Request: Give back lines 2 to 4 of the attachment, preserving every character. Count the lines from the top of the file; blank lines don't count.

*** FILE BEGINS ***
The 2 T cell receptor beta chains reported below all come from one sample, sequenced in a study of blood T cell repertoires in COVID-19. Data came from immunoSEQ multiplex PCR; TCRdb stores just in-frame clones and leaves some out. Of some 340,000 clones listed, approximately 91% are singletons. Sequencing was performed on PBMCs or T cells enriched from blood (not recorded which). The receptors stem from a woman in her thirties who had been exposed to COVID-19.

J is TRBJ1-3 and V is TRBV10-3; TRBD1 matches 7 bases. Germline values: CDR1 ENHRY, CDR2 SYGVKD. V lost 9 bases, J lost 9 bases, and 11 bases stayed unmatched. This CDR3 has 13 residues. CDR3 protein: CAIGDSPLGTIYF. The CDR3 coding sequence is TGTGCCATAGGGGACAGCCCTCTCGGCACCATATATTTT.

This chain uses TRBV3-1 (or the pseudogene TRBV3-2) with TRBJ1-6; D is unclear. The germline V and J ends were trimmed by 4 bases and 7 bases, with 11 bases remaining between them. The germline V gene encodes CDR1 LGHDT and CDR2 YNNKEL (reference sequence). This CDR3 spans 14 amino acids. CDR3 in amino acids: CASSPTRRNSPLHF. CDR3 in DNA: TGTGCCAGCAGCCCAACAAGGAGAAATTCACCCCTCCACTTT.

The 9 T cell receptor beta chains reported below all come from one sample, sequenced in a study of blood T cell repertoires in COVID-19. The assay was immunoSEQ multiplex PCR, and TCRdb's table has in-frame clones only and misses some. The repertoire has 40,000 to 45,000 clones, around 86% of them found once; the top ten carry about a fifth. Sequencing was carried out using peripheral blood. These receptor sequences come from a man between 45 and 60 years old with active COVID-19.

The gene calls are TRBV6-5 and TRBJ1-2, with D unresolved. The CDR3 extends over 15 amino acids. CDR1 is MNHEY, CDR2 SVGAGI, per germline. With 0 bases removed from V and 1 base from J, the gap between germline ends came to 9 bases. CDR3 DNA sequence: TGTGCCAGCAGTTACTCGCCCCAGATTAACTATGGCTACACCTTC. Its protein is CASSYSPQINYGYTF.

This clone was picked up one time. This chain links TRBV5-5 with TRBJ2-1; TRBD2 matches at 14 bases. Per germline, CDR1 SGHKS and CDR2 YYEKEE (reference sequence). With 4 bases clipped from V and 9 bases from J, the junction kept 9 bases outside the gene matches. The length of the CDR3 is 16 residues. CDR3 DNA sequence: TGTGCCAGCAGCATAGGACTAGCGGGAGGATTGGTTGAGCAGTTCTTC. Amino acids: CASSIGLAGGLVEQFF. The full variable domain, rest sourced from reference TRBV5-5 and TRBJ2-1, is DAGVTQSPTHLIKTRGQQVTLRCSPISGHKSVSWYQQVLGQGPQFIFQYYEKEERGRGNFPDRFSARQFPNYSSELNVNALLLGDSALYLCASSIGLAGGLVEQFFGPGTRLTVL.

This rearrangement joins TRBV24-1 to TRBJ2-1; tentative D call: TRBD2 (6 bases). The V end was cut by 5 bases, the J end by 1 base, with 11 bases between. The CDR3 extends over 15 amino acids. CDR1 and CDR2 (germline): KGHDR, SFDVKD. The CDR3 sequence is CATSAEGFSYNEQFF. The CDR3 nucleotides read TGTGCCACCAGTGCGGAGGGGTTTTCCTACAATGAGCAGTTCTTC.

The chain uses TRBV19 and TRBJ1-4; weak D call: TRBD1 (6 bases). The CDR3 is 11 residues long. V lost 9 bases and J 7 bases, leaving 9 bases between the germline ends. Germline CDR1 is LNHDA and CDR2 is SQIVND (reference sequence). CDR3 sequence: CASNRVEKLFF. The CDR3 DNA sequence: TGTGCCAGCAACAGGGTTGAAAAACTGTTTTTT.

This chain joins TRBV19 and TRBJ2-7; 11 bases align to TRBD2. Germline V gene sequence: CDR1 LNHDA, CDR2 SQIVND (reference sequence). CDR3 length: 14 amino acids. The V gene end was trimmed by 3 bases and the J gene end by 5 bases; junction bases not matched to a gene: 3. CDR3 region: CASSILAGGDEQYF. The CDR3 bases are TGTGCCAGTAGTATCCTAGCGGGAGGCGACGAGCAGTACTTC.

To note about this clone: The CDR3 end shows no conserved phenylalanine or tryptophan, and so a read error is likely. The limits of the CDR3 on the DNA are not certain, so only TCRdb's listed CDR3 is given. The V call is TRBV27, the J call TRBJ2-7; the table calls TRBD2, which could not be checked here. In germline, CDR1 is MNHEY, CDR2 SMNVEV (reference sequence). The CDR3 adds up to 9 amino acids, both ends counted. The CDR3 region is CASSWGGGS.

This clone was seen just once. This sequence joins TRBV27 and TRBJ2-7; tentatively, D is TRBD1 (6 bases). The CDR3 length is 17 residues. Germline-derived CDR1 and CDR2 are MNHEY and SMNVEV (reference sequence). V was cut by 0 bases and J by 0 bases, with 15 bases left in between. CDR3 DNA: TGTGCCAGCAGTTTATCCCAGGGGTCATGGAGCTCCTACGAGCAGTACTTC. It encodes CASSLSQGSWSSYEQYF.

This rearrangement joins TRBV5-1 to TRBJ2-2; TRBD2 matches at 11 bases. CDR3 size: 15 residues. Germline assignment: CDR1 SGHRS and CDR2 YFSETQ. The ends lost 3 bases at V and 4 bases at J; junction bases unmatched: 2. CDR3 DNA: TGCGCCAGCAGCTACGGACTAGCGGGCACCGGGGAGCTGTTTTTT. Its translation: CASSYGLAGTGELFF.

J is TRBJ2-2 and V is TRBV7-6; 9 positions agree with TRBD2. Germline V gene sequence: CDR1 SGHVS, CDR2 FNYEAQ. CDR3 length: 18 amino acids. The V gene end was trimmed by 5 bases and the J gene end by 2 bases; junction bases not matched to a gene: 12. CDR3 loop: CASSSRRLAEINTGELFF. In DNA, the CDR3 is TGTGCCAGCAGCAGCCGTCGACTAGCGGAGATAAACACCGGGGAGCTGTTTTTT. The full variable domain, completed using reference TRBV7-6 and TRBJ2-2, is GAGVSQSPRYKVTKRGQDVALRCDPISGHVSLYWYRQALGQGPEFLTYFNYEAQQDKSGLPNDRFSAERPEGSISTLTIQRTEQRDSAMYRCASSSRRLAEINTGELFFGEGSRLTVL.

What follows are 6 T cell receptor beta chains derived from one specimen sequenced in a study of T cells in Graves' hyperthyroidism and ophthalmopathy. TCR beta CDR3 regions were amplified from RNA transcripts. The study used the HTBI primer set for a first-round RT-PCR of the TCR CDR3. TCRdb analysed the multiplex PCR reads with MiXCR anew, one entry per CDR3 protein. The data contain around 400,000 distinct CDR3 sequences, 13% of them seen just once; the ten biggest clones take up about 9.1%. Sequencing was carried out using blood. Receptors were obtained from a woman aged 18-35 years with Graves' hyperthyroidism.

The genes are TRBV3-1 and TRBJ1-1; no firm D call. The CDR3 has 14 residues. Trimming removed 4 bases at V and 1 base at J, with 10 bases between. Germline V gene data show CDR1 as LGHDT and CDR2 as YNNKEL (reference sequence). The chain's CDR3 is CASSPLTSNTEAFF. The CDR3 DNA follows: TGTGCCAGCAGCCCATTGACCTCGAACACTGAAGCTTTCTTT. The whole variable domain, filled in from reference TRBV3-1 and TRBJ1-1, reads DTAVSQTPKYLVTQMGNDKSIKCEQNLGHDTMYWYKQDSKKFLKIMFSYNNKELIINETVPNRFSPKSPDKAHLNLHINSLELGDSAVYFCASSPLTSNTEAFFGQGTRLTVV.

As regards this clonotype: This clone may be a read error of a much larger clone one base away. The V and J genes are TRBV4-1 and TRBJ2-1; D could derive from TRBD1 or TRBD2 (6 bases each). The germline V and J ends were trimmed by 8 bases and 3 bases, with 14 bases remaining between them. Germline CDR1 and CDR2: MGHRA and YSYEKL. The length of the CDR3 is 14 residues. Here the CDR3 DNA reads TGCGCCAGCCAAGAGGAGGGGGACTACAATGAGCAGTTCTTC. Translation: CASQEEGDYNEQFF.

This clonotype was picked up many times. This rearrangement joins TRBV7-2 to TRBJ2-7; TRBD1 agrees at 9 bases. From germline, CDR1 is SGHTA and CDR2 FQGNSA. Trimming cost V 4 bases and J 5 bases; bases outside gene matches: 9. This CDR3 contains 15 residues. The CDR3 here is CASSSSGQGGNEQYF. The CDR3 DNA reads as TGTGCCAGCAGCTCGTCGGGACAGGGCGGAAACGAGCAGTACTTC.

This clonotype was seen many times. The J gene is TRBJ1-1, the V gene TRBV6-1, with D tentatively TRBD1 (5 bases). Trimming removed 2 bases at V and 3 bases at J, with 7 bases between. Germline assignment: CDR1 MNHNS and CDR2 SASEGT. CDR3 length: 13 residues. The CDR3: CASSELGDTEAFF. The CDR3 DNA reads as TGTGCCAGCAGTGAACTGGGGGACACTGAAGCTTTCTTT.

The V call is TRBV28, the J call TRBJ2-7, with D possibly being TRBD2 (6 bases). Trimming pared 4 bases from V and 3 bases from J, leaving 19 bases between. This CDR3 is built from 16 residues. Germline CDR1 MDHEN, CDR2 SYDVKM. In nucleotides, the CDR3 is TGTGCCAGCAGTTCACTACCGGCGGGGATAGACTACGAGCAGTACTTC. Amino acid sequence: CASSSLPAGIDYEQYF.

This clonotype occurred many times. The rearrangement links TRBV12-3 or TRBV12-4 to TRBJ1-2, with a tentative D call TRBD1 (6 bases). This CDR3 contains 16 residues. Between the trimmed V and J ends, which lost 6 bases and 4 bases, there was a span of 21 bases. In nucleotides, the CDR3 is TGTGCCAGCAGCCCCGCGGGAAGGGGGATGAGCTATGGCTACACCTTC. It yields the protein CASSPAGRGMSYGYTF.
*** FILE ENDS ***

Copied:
J is TRBJ1-3 and V is TRBV10-3; TRBD1 matches 7 bases. Germline values: CDR1 ENHRY, CDR2 SYGVKD. V lost 9 bases, J lost 9 bases, and 11 bases stayed unmatched. This CDR3 has 13 residues. CDR3 protein: CAIGDSPLGTIYF. The CDR3 coding sequence is TGTGCCATAGGGGACAGCCCTCTCGGCACCATATATTTT.

This chain uses TRBV3-1 (or the pseudogene TRBV3-2) with TRBJ1-6; D is unclear. The germline V and J ends were trimmed by 4 bases and 7 bases, with 11 bases remaining between them. The germline V gene encodes CDR1 LGHDT and CDR2 YNNKEL (reference sequence). This CDR3 spans 14 amino acids. CDR3 in amino acids: CASSPTRRNSPLHF. CDR3 in DNA: TGTGCCAGCAGCCCAACAAGGAGAAATTCACCCCTCCACTTT.

The 9 T cell receptor beta chains reported below all come from one sample, sequenced in a study of blood T cell repertoires in COVID-19. The assay was immunoSEQ multiplex PCR, and TCRdb's table has in-frame clones only and misses some. The repertoire has 40,000 to 45,000 clones, around 86% of them found once; the top ten carry about a fifth. Sequencing was carried out using peripheral blood. These receptor sequences come from a man between 45 and 60 years old with active COVID-19.